13. Apparatus according to claim 12 wherein both of the multiple-spindle heads have the same number of spindles.
14. Apparatus according to claim 13 wherein the spindles are equally spaced apart.
15. Apparatus according to claim 14 wherein each of the multiple-spindle heads has three spindles.
Description
CROSS-REFERENCE TO PRIOR APPLICATION

The present application is a continuation-in-part of U.S. patent application Ser. No. 09/212,914, filed Dec. 16, 1998 now abandoned.

BACKGROUND OF THE INVENTION

Sica U.S. patent application Ser. No. 09/187,950, filed Nov. 6, 1998, and entitled “All-weather Flourescent Lamp With a Protective Assembly” (hereinafter “Sica”), discloses a protective assembly for a standard fluorescent lamp of the type having an elongated glass tube and a metal terminal cap at each end of the glass tube, each cap having a flange portion adjacent the glass tube. The assembly includes a protective tube that is preformed from a semi-rigid non-frangible polymeric transparent or translucent material that is stabilized against ultraviolet radiation and is received over the glass tube with its inner surface substantially uniformly spaced apart from the outer surface of the glass tube to form an air space for insulation of the lamp. The protective tube is substantially coextensive with the full diameter portion of the glass tube lengthwise of the lamp and is securely fastened to the flange portions of the lamp. The protective tube protects the lamp from impacts, thus reducing the possibility of the lamp being accidentally broken. In the event that the lamp does break, the protective tube remains intact and secured to the end caps of the lamp so as to form an enclosure that keeps broken glass fragments, phosphor powders and mercury from escaping to the environment.

The all-weather characteristic of the lamp of Sica is obtained by forming numerous small vent holes in portions of the protective tube proximate to the end caps. The vent holes are of a size such that fragments of glass from a broken lamp tube cannot pass through them. The number of vent holes is such that the air gap between the glass tube of the lamp and the protective tube is vented to permit the lamp to operate without substantial reduction in light output and without substantial discoloration of the protective tube in the range of ambient temperatures of from about 50 F. to −30 F. Sica is incorporated into the present specification for all purposes.

For proper operation of the lamp of Sica—i.e., substantially undiminished light output over the aforementioned broad range from moderately cool to very cold temperatures and prevention of discoloration and other effects of over-heating of the lamp near the upper end of the range—it is important that the vent holes be formed within a close tolerance. Variations in the diameters and lengths of the holes may significantly alter the ventilating properties, which can lead to either overcooling and loss of light output at low temperatures or overheating at temperatures near the high end of the desired operating range.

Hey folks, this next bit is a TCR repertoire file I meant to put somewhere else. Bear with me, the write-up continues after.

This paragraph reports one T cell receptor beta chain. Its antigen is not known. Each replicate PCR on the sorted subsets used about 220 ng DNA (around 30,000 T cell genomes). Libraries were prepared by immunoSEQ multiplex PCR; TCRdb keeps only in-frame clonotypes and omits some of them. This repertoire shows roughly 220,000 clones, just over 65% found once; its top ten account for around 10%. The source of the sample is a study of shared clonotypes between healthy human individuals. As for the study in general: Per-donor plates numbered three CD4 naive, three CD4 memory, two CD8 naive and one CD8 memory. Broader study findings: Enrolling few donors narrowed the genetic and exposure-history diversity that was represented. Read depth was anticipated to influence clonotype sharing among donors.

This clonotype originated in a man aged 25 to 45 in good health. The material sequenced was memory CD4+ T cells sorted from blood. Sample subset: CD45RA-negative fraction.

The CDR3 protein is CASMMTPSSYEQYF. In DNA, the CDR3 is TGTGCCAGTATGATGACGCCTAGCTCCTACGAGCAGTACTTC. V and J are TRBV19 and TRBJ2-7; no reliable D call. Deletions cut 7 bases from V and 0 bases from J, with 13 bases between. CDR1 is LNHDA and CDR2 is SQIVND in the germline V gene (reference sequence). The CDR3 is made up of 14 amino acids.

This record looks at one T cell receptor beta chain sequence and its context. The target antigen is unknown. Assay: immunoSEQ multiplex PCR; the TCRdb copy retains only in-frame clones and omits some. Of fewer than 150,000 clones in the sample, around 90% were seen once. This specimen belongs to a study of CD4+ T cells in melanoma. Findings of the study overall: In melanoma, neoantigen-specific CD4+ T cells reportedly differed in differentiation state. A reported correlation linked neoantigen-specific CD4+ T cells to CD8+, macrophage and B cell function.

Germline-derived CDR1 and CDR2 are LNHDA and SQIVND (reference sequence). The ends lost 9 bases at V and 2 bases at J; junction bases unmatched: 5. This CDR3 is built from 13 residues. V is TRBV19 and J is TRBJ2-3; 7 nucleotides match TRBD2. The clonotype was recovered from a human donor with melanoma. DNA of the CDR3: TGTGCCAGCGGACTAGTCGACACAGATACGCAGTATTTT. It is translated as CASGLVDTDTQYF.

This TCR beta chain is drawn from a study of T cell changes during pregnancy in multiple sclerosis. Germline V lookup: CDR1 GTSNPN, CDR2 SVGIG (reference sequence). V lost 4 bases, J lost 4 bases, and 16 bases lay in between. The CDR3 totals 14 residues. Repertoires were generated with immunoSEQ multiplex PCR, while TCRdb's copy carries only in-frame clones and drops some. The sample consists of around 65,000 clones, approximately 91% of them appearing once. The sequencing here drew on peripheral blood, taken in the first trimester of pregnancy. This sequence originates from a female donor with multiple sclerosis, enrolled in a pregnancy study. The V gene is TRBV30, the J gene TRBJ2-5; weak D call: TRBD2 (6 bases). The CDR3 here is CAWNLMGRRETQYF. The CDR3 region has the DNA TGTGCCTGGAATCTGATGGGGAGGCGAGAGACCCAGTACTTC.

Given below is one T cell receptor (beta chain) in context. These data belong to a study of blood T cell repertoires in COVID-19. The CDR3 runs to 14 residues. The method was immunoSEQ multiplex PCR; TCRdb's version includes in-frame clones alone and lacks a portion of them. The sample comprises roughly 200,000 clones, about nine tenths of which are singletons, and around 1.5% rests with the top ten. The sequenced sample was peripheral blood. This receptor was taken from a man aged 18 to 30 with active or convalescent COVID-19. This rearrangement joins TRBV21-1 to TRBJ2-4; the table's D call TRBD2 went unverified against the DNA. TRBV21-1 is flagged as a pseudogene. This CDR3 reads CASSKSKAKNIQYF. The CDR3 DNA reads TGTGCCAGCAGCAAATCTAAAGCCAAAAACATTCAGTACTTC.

SUMMARY OF THE INVENTION

An object of the present invention is to provide apparatus for producing the vent holes in the protective tube with high precision, thus to ensure proper functioning of the vent holes in all protective tubes produced over long production runs. Another object is to provide apparatus for forming the vent holes that is reliable, relatively inexpensive, easy to use, and efficient.

The foregoing and other objects are attained, according to the present invention, by apparatus for making numerous spaced-apart radially extending holes in a tube that includes a rotary index table that is adapted to be rotated intermittently through predetermined index angles of rotation about a table axis and to dwell between each rotation. A mandrel affixed to the index table is adapted to be received telescopically within an end portion of the tube and hold the tube in a fixed position relative to the mandrel with the axis of the tube coaxial with the table axis. A pair of self-feed drilling units mounted on opposite sides of the mandrel have output shafts that are driven intermittently in reciprocating motion along axes lying in a common plane with the longitudinal axis of the tube, the axis of each output shaft being perpendicular to the longitudinal axis of the tube. Each output shaft carries a multiple-spindle head, each spindle of the multiple-spindle head receiving a drill bit.

The tube in which the holes are to be made is inserted over the mandrel. The drill units cycle and drill multiple longitudinally spaced-apart, radially extending holes in each side of the tube, the holes being diametrically opposite each other. During a dwell period of the drill units at the end of the drilling cycle, the index table rotates through a predetermined angle and stops. While the index table dwells, the drill units cycle again and drill another set of diametrically opposite holes in the tube. The indexing of the tube rotationally and the cycling of the drill units is repeated until the desired number of holes have been drilled in the tube. The apparatus provides holes of the same diameter with a high degree of precision and ensures that all of the holes lie radially with respect to the axis of the tube, which in turn means that the holes are all of the same length—equal to the wall thickness of the tube. Repeatability of the accuracy of the hole sizes is ensured over all production of the tubes, thereby fulfilling the requirement of consistent venting of the all-weather protected fluorescent lamps in which the tubes are used.